0
5
reply

Required fields are marked *

It'd make Soon Jung sceptical about Min Ho's feelings for her, and hers for him, i.e. what they are feeling now are just residual feelings between her and Dong Wook. If she believes that to be true, it'd make her relationship w MH meaningless.

0
reply

Required fields are marked *

@Ahn Yo Na
First, got to say I love ur name. KMHM lives on. Anyway, I'm with u there. Although I see the brewing conflict, I still don't see how this wud be big enough to separate these two. Hopefully, Soo-jung will move past it. But I gues that'll be hard when the guy u like has the heart of the one u loved. She'll always be reminded of Dong-wook's death that way. Still don't see this as that big of an obstacle. Its like a mild obstacle. The show pretends its huge but I don't believe it is.

0
reply

Required fields are marked *

@Ahn Yo Na: Agree with KDaddictJCW about SJ-MH relationship...and Camille W about your name... :)

JH told SJ to come to the police station hoping SJ would find the fact that MH owned her fiance's heart and then started to doubt her feelings for MH. But, I do hope that no matter what JH did, it would lead to something he had never expected, i.e. SJ would love MH even more...

0
reply

Required fields are marked *

Joon Hee might think Min Ho having Dong Wook's heart is too painful a reminder of Soon Jung's loss and make her being around Min Ho impossible. Joon Hee might think it analogous to her not wanting to see him because his father killed Dong Wook.

But Joon Hee is most often wrong when it comes to predicting Soon Jung's response. It might make her more attached to Min Ho. The conflict might arise because Min Ho feels that the attachment is less about him and more about Dong Wook and feels too insecure to embrace it.

0
reply

Required fields are marked *

I really don't think it should be, based on everything I have seen in this drama so far, Soon-Jung has been dealing with everything in a really level, rational way, including coming to terms with the fact that Dong-wook is gone forever, and that she should still lead a happy life, loving Min-ho this time. Furthermore, Min-ho has long come to terms that the heart beating inside him is his heart, and that he is the one who loves Soo-jung, both in his hear and mind.

So I hope that the drama won't make it an obstacle in their relationship, and instead turn the tables on Joon-Hee instead for trying to halt the growing affection between Soon-Jung and Min-ho.

0
reply

Required fields are marked *

Love the acting of our 3 leads.

Also like the idea that MH's dad's good deed comes back to save his son. There is a saying:
When forefathers plant trees, descendants get to enjoy the shade.

I've often, almost always, failed to understand the motivation of baddies in K drama. I've come to the conclusion that you have to be that kind of person to understand Why they do what they do. For instance, does anyone understand Min Joon Guk killed that restaurant lady who gave him a job and fed him? Or why sb like Chef Kwan Jae Hee, who is handsome, debonair, famous and rich would want to kill his wife, his gf, and others? And then carve a barcode on their v dead wrists? Could it be that, If we understand, we'd be in trouble? ;)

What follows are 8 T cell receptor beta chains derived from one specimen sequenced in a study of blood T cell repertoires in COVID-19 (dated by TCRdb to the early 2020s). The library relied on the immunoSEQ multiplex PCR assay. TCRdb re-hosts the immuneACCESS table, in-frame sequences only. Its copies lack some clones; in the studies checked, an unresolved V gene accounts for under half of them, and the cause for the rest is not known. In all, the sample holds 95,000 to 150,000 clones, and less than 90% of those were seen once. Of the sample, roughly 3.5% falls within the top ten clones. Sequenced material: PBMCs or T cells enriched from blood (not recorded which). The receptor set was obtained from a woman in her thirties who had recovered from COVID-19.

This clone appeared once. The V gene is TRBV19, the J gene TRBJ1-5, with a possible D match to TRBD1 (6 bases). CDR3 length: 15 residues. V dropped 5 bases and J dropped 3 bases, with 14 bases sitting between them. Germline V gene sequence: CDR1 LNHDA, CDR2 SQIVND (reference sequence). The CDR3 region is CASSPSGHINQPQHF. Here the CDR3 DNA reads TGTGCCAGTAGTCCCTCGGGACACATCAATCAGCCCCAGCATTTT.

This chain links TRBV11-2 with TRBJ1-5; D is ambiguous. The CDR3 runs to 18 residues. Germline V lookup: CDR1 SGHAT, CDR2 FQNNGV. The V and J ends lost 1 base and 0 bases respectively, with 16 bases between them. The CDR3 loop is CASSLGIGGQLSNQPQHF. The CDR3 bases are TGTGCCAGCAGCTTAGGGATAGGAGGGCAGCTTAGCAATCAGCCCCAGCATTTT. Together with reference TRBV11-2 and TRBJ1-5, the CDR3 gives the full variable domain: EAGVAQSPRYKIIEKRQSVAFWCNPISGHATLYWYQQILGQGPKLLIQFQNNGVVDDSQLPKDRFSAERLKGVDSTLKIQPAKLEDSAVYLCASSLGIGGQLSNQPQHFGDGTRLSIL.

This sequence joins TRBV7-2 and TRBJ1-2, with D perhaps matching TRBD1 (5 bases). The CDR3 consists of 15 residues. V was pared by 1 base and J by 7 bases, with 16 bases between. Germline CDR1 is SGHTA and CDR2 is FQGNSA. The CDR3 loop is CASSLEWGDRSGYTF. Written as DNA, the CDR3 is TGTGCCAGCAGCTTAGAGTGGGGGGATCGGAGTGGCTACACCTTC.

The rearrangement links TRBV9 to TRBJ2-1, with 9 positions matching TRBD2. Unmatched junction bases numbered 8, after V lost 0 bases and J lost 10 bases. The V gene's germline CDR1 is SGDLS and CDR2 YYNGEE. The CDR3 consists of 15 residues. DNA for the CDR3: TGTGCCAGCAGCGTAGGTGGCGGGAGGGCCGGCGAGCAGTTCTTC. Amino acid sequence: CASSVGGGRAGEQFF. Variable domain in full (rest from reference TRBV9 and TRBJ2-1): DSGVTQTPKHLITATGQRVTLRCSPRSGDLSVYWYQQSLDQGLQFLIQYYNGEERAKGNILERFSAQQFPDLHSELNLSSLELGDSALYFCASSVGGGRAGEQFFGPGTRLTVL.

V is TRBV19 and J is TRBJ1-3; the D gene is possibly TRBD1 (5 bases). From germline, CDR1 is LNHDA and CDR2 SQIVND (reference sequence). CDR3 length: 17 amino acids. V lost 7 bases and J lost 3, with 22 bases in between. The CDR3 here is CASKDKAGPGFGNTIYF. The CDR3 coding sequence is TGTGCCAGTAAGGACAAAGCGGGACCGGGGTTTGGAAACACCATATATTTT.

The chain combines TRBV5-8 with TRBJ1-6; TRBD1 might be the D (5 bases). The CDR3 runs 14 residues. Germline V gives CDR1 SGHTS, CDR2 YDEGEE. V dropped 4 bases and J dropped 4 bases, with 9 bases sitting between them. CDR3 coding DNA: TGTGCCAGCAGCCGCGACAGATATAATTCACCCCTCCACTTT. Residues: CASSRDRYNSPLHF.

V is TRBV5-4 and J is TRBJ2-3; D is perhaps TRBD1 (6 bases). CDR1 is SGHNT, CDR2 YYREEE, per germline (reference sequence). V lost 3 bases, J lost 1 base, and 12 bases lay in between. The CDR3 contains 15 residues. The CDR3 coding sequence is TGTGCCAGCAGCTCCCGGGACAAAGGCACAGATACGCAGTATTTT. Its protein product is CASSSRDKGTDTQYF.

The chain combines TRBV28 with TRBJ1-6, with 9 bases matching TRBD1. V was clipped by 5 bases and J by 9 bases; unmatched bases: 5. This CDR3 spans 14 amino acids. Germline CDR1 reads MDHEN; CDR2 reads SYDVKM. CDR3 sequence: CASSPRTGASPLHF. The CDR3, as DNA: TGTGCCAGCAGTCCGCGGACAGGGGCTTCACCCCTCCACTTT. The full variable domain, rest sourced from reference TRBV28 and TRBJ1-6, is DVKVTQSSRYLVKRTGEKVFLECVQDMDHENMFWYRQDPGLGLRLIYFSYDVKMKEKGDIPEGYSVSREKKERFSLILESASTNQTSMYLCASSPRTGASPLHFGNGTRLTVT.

0
18
reply

Required fields are marked *

As a lover of great villains in fiction, by this line of argument we'd be unequipped to understand any character whose lives we haven't lived. Do we have to be a cross-dressing nun to understand why a cross-dressing nun would join a boy band? Do we have to be a top star in love with an alien to understand why she's in love with an alien? If we did, storytelling would be a dead medium.

0
13
reply

Required fields are marked *

No, we don't have to be a cross dresser etc. to understand one, or to have done sthg in order to understand it. That's the very basic principle in storytelling.

But then when it comes to villains on the order of murderers, I surrender. How do we understand those who are cruel enough to think nothing of taking lives?

BTW, do u or others out there understand Min Joon Guk or Chef Kwon? I'd love to be enlightened.

0
5
reply

Required fields are marked *

Min Joon-Guk is a character from the 2014 drama 'I hear your voice' with Lee Bo Young and Lee Jong Suk. Chef Kwon is a serial killer "the barcode murderer" from "The Girl Who Sees Smells" with Mickey/Yoochun, Shin Se-Kyung and (veteran actor aka the hottie of the show) Namgung Min. Check these dramas out tho. They're pretty good. TGWSS is still airing too.

0
reply

Required fields are marked *

I misinterpreted this question lol. Disregard my response below/above (wherever it is). In any case, their actions are justifiable in their minds but murder will never be 'a-okay' in my book so the answer wud be no. Besides, the shows makes it clear that these characters are beyond the point of no return.

0
reply

Required fields are marked *

@KDaddictJCW

I'm afraid I have to be an academia prick to answer the question of why people kill and why don't they think of anything but killing and harming others.

I'm a Sociologist with an interest in criminology, but I'm only a beginner regarding the latter. However, I will try to answer your question. According to criminologist Lonnie Athens in Richard Rhodes' book "Why They Kill", people undergo what he calls "violentization", which is basically the stages of becoming violent. So theoretically, what pushed Min Joon Gook and Lee Joon Hee to kill is because all their actions in the past years before they killed, the norms and values they were socialized to, gradually shaped them to be more and more violent until they 'snap' and kill.